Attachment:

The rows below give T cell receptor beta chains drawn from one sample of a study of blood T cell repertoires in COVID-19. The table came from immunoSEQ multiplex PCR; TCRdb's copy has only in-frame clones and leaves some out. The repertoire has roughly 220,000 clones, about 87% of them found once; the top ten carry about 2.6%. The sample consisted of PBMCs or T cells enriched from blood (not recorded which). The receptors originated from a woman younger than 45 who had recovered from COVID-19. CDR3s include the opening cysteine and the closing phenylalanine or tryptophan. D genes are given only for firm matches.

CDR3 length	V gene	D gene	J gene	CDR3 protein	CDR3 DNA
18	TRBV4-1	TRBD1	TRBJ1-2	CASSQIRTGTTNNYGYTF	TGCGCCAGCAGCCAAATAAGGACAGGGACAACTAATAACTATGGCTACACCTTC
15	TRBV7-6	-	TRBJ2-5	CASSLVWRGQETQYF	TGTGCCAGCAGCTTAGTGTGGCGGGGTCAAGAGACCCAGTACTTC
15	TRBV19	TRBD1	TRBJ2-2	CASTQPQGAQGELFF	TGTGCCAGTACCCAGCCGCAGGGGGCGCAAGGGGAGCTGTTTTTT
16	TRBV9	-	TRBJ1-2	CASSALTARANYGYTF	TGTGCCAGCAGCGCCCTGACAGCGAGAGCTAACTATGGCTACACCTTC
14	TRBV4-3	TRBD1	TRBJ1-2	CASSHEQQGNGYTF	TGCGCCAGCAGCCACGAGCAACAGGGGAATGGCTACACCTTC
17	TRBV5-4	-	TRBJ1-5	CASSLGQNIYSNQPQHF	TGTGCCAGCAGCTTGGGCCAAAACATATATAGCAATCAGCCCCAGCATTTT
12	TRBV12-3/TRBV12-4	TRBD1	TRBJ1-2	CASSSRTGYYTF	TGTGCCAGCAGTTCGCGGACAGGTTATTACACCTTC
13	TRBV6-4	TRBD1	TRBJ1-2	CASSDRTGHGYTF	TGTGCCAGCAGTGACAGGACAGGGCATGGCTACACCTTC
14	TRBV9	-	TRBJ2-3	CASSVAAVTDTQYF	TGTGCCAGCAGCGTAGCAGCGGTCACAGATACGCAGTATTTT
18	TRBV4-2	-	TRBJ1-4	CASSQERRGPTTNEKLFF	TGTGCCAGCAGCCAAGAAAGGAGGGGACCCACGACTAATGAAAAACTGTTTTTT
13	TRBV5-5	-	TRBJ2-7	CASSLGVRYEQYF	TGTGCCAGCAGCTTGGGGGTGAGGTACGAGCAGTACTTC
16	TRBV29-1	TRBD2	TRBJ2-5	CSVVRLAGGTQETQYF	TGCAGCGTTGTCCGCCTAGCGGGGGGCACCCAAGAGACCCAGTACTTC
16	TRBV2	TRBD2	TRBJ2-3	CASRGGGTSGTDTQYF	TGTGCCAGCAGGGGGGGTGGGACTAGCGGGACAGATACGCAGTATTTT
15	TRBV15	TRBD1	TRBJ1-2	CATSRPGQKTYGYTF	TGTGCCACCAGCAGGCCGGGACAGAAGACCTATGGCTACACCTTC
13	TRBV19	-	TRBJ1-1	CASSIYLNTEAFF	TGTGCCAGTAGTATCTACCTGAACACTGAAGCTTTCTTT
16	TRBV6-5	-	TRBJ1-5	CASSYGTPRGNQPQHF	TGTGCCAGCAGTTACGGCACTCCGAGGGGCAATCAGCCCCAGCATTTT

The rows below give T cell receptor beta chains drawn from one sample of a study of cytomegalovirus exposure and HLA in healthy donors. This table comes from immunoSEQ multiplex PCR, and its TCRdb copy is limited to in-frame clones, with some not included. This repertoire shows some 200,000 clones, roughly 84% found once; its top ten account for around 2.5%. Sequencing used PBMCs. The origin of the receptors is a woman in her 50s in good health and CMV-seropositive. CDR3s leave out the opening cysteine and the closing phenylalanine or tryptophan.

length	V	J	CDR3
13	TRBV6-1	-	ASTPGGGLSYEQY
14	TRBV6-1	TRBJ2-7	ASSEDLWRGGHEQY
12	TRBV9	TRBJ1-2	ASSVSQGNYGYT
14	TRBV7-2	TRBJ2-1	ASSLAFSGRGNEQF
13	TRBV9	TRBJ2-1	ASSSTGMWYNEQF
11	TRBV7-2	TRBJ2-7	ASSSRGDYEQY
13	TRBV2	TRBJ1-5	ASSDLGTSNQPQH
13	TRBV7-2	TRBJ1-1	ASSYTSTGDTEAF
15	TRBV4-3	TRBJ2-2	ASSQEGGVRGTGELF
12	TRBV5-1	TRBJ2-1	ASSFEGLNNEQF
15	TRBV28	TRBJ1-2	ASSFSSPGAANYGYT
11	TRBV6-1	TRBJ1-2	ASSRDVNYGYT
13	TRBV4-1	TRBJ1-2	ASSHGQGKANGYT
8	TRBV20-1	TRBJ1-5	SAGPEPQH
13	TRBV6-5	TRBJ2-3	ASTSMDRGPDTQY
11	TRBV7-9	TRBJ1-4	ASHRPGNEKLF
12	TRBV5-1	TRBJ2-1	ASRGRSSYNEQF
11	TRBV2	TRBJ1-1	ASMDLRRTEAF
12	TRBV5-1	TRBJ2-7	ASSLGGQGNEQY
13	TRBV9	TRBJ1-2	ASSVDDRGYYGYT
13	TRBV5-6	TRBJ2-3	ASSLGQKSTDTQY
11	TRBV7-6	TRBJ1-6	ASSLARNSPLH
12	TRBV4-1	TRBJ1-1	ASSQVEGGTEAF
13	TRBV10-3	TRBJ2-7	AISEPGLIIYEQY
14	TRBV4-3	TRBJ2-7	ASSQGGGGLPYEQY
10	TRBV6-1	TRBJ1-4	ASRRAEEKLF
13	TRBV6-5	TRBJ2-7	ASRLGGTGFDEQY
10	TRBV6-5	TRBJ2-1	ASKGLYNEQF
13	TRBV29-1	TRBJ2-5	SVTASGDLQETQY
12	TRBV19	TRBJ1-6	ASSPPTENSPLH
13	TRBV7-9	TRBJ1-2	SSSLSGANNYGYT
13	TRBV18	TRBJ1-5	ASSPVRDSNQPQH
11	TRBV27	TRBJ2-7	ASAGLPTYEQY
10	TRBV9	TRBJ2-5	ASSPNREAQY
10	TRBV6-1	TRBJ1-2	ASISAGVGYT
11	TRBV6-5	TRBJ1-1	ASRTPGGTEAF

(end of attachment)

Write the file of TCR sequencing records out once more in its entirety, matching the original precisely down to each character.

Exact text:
The rows below give T cell receptor beta chains drawn from one sample of a study of blood T cell repertoires in COVID-19. The table came from immunoSEQ multiplex PCR; TCRdb's copy has only in-frame clones and leaves some out. The repertoire has roughly 220,000 clones, about 87% of them found once; the top ten carry about 2.6%. The sample consisted of PBMCs or T cells enriched from blood (not recorded which). The receptors originated from a woman younger than 45 who had recovered from COVID-19. CDR3s include the opening cysteine and the closing phenylalanine or tryptophan. D genes are given only for firm matches.

CDR3 length	V gene	D gene	J gene	CDR3 protein	CDR3 DNA
18	TRBV4-1	TRBD1	TRBJ1-2	CASSQIRTGTTNNYGYTF	TGCGCCAGCAGCCAAATAAGGACAGGGACAACTAATAACTATGGCTACACCTTC
15	TRBV7-6	-	TRBJ2-5	CASSLVWRGQETQYF	TGTGCCAGCAGCTTAGTGTGGCGGGGTCAAGAGACCCAGTACTTC
15	TRBV19	TRBD1	TRBJ2-2	CASTQPQGAQGELFF	TGTGCCAGTACCCAGCCGCAGGGGGCGCAAGGGGAGCTGTTTTTT
16	TRBV9	-	TRBJ1-2	CASSALTARANYGYTF	TGTGCCAGCAGCGCCCTGACAGCGAGAGCTAACTATGGCTACACCTTC
14	TRBV4-3	TRBD1	TRBJ1-2	CASSHEQQGNGYTF	TGCGCCAGCAGCCACGAGCAACAGGGGAATGGCTACACCTTC
17	TRBV5-4	-	TRBJ1-5	CASSLGQNIYSNQPQHF	TGTGCCAGCAGCTTGGGCCAAAACATATATAGCAATCAGCCCCAGCATTTT
12	TRBV12-3/TRBV12-4	TRBD1	TRBJ1-2	CASSSRTGYYTF	TGTGCCAGCAGTTCGCGGACAGGTTATTACACCTTC
13	TRBV6-4	TRBD1	TRBJ1-2	CASSDRTGHGYTF	TGTGCCAGCAGTGACAGGACAGGGCATGGCTACACCTTC
14	TRBV9	-	TRBJ2-3	CASSVAAVTDTQYF	TGTGCCAGCAGCGTAGCAGCGGTCACAGATACGCAGTATTTT
18	TRBV4-2	-	TRBJ1-4	CASSQERRGPTTNEKLFF	TGTGCCAGCAGCCAAGAAAGGAGGGGACCCACGACTAATGAAAAACTGTTTTTT
13	TRBV5-5	-	TRBJ2-7	CASSLGVRYEQYF	TGTGCCAGCAGCTTGGGGGTGAGGTACGAGCAGTACTTC
16	TRBV29-1	TRBD2	TRBJ2-5	CSVVRLAGGTQETQYF	TGCAGCGTTGTCCGCCTAGCGGGGGGCACCCAAGAGACCCAGTACTTC
16	TRBV2	TRBD2	TRBJ2-3	CASRGGGTSGTDTQYF	TGTGCCAGCAGGGGGGGTGGGACTAGCGGGACAGATACGCAGTATTTT
15	TRBV15	TRBD1	TRBJ1-2	CATSRPGQKTYGYTF	TGTGCCACCAGCAGGCCGGGACAGAAGACCTATGGCTACACCTTC
13	TRBV19	-	TRBJ1-1	CASSIYLNTEAFF	TGTGCCAGTAGTATCTACCTGAACACTGAAGCTTTCTTT
16	TRBV6-5	-	TRBJ1-5	CASSYGTPRGNQPQHF	TGTGCCAGCAGTTACGGCACTCCGAGGGGCAATCAGCCCCAGCATTTT

The rows below give T cell receptor beta chains drawn from one sample of a study of cytomegalovirus exposure and HLA in healthy donors. This table comes from immunoSEQ multiplex PCR, and its TCRdb copy is limited to in-frame clones, with some not included. This repertoire shows some 200,000 clones, roughly 84% found once; its top ten account for around 2.5%. Sequencing used PBMCs. The origin of the receptors is a woman in her 50s in good health and CMV-seropositive. CDR3s leave out the opening cysteine and the closing phenylalanine or tryptophan.

length	V	J	CDR3
13	TRBV6-1	-	ASTPGGGLSYEQY
14	TRBV6-1	TRBJ2-7	ASSEDLWRGGHEQY
12	TRBV9	TRBJ1-2	ASSVSQGNYGYT
14	TRBV7-2	TRBJ2-1	ASSLAFSGRGNEQF
13	TRBV9	TRBJ2-1	ASSSTGMWYNEQF
11	TRBV7-2	TRBJ2-7	ASSSRGDYEQY
13	TRBV2	TRBJ1-5	ASSDLGTSNQPQH
13	TRBV7-2	TRBJ1-1	ASSYTSTGDTEAF
15	TRBV4-3	TRBJ2-2	ASSQEGGVRGTGELF
12	TRBV5-1	TRBJ2-1	ASSFEGLNNEQF
15	TRBV28	TRBJ1-2	ASSFSSPGAANYGYT
11	TRBV6-1	TRBJ1-2	ASSRDVNYGYT
13	TRBV4-1	TRBJ1-2	ASSHGQGKANGYT
8	TRBV20-1	TRBJ1-5	SAGPEPQH
13	TRBV6-5	TRBJ2-3	ASTSMDRGPDTQY
11	TRBV7-9	TRBJ1-4	ASHRPGNEKLF
12	TRBV5-1	TRBJ2-1	ASRGRSSYNEQF
11	TRBV2	TRBJ1-1	ASMDLRRTEAF
12	TRBV5-1	TRBJ2-7	ASSLGGQGNEQY
13	TRBV9	TRBJ1-2	ASSVDDRGYYGYT
13	TRBV5-6	TRBJ2-3	ASSLGQKSTDTQY
11	TRBV7-6	TRBJ1-6	ASSLARNSPLH
12	TRBV4-1	TRBJ1-1	ASSQVEGGTEAF
13	TRBV10-3	TRBJ2-7	AISEPGLIIYEQY
14	TRBV4-3	TRBJ2-7	ASSQGGGGLPYEQY
10	TRBV6-1	TRBJ1-4	ASRRAEEKLF
13	TRBV6-5	TRBJ2-7	ASRLGGTGFDEQY
10	TRBV6-5	TRBJ2-1	ASKGLYNEQF
13	TRBV29-1	TRBJ2-5	SVTASGDLQETQY
12	TRBV19	TRBJ1-6	ASSPPTENSPLH
13	TRBV7-9	TRBJ1-2	SSSLSGANNYGYT
13	TRBV18	TRBJ1-5	ASSPVRDSNQPQH
11	TRBV27	TRBJ2-7	ASAGLPTYEQY
10	TRBV9	TRBJ2-5	ASSPNREAQY
10	TRBV6-1	TRBJ1-2	ASISAGVGYT
11	TRBV6-5	TRBJ1-1	ASRTPGGTEAF